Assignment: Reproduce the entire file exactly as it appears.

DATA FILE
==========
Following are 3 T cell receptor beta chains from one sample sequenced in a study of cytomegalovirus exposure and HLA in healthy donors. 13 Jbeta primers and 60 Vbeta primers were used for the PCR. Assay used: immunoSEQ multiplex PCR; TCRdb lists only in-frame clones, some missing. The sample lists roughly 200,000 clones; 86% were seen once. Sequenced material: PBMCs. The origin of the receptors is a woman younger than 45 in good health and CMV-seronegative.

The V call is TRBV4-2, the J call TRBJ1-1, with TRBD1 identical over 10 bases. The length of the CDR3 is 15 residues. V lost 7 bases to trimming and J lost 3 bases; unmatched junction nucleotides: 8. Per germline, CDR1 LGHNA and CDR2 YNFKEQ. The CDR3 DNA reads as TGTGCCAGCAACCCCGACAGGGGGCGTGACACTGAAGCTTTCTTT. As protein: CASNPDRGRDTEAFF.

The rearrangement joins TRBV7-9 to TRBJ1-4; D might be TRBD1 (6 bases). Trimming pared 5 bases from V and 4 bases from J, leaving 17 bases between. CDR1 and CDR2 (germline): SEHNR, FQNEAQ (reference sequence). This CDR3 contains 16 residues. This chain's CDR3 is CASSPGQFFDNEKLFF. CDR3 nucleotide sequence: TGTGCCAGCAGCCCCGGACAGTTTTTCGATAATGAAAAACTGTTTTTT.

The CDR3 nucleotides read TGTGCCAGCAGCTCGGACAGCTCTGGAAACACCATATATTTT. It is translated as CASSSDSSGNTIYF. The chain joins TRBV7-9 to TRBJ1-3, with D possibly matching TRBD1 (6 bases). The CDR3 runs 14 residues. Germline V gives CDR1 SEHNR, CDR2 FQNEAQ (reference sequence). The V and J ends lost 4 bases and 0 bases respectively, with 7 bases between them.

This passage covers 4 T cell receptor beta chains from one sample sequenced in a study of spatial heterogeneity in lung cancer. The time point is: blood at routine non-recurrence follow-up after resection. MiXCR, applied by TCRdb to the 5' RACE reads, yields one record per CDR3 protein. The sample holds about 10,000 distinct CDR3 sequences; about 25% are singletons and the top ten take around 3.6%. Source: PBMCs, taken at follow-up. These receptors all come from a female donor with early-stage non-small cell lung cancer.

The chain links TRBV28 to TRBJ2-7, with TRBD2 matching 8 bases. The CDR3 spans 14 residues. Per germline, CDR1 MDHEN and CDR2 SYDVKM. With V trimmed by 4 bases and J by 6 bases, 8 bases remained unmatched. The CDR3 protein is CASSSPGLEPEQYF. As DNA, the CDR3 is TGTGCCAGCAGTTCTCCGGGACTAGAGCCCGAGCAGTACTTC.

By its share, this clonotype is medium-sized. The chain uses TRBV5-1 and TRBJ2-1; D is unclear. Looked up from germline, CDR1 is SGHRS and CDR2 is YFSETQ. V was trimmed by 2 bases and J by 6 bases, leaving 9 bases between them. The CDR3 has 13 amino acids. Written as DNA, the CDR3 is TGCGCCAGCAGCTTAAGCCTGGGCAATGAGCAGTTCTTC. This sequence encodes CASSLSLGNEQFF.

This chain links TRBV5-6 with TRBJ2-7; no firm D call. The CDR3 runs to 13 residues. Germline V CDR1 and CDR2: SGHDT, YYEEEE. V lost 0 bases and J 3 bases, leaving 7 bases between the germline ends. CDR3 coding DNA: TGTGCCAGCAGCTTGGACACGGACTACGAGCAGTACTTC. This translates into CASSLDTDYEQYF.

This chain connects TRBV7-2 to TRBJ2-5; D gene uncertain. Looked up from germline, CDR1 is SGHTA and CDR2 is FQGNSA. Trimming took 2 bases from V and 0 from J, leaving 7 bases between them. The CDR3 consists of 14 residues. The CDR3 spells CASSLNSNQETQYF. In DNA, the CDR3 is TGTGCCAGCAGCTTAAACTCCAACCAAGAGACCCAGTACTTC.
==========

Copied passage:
Following are 3 T cell receptor beta chains from one sample sequenced in a study of cytomegalovirus exposure and HLA in healthy donors. 13 Jbeta primers and 60 Vbeta primers were used for the PCR. Assay used: immunoSEQ multiplex PCR; TCRdb lists only in-frame clones, some missing. The sample lists roughly 200,000 clones; 86% were seen once. Sequenced material: PBMCs. The origin of the receptors is a woman younger than 45 in good health and CMV-seronegative.

The V call is TRBV4-2, the J call TRBJ1-1, with TRBD1 identical over 10 bases. The length of the CDR3 is 15 residues. V lost 7 bases to trimming and J lost 3 bases; unmatched junction nucleotides: 8. Per germline, CDR1 LGHNA and CDR2 YNFKEQ. The CDR3 DNA reads as TGTGCCAGCAACCCCGACAGGGGGCGTGACACTGAAGCTTTCTTT. As protein: CASNPDRGRDTEAFF.

The rearrangement joins TRBV7-9 to TRBJ1-4; D might be TRBD1 (6 bases). Trimming pared 5 bases from V and 4 bases from J, leaving 17 bases between. CDR1 and CDR2 (germline): SEHNR, FQNEAQ (reference sequence). This CDR3 contains 16 residues. This chain's CDR3 is CASSPGQFFDNEKLFF. CDR3 nucleotide sequence: TGTGCCAGCAGCCCCGGACAGTTTTTCGATAATGAAAAACTGTTTTTT.

The CDR3 nucleotides read TGTGCCAGCAGCTCGGACAGCTCTGGAAACACCATATATTTT. It is translated as CASSSDSSGNTIYF. The chain joins TRBV7-9 to TRBJ1-3, with D possibly matching TRBD1 (6 bases). The CDR3 runs 14 residues. Germline V gives CDR1 SEHNR, CDR2 FQNEAQ (reference sequence). The V and J ends lost 4 bases and 0 bases respectively, with 7 bases between them.

This passage covers 4 T cell receptor beta chains from one sample sequenced in a study of spatial heterogeneity in lung cancer. The time point is: blood at routine non-recurrence follow-up after resection. MiXCR, applied by TCRdb to the 5' RACE reads, yields one record per CDR3 protein. The sample holds about 10,000 distinct CDR3 sequences; about 25% are singletons and the top ten take around 3.6%. Source: PBMCs, taken at follow-up. These receptors all come from a female donor with early-stage non-small cell lung cancer.

The chain links TRBV28 to TRBJ2-7, with TRBD2 matching 8 bases. The CDR3 spans 14 residues. Per germline, CDR1 MDHEN and CDR2 SYDVKM. With V trimmed by 4 bases and J by 6 bases, 8 bases remained unmatched. The CDR3 protein is CASSSPGLEPEQYF. As DNA, the CDR3 is TGTGCCAGCAGTTCTCCGGGACTAGAGCCCGAGCAGTACTTC.

By its share, this clonotype is medium-sized. The chain uses TRBV5-1 and TRBJ2-1; D is unclear. Looked up from germline, CDR1 is SGHRS and CDR2 is YFSETQ. V was trimmed by 2 bases and J by 6 bases, leaving 9 bases between them. The CDR3 has 13 amino acids. Written as DNA, the CDR3 is TGCGCCAGCAGCTTAAGCCTGGGCAATGAGCAGTTCTTC. This sequence encodes CASSLSLGNEQFF.

This chain links TRBV5-6 with TRBJ2-7; no firm D call. The CDR3 runs to 13 residues. Germline V CDR1 and CDR2: SGHDT, YYEEEE. V lost 0 bases and J 3 bases, leaving 7 bases between the germline ends. CDR3 coding DNA: TGTGCCAGCAGCTTGGACACGGACTACGAGCAGTACTTC. This translates into CASSLDTDYEQYF.

This chain connects TRBV7-2 to TRBJ2-5; D gene uncertain. Looked up from germline, CDR1 is SGHTA and CDR2 is FQGNSA. Trimming took 2 bases from V and 0 from J, leaving 7 bases between them. The CDR3 consists of 14 residues. The CDR3 spells CASSLNSNQETQYF. In DNA, the CDR3 is TGTGCCAGCAGCTTAAACTCCAACCAAGAGACCCAGTACTTC.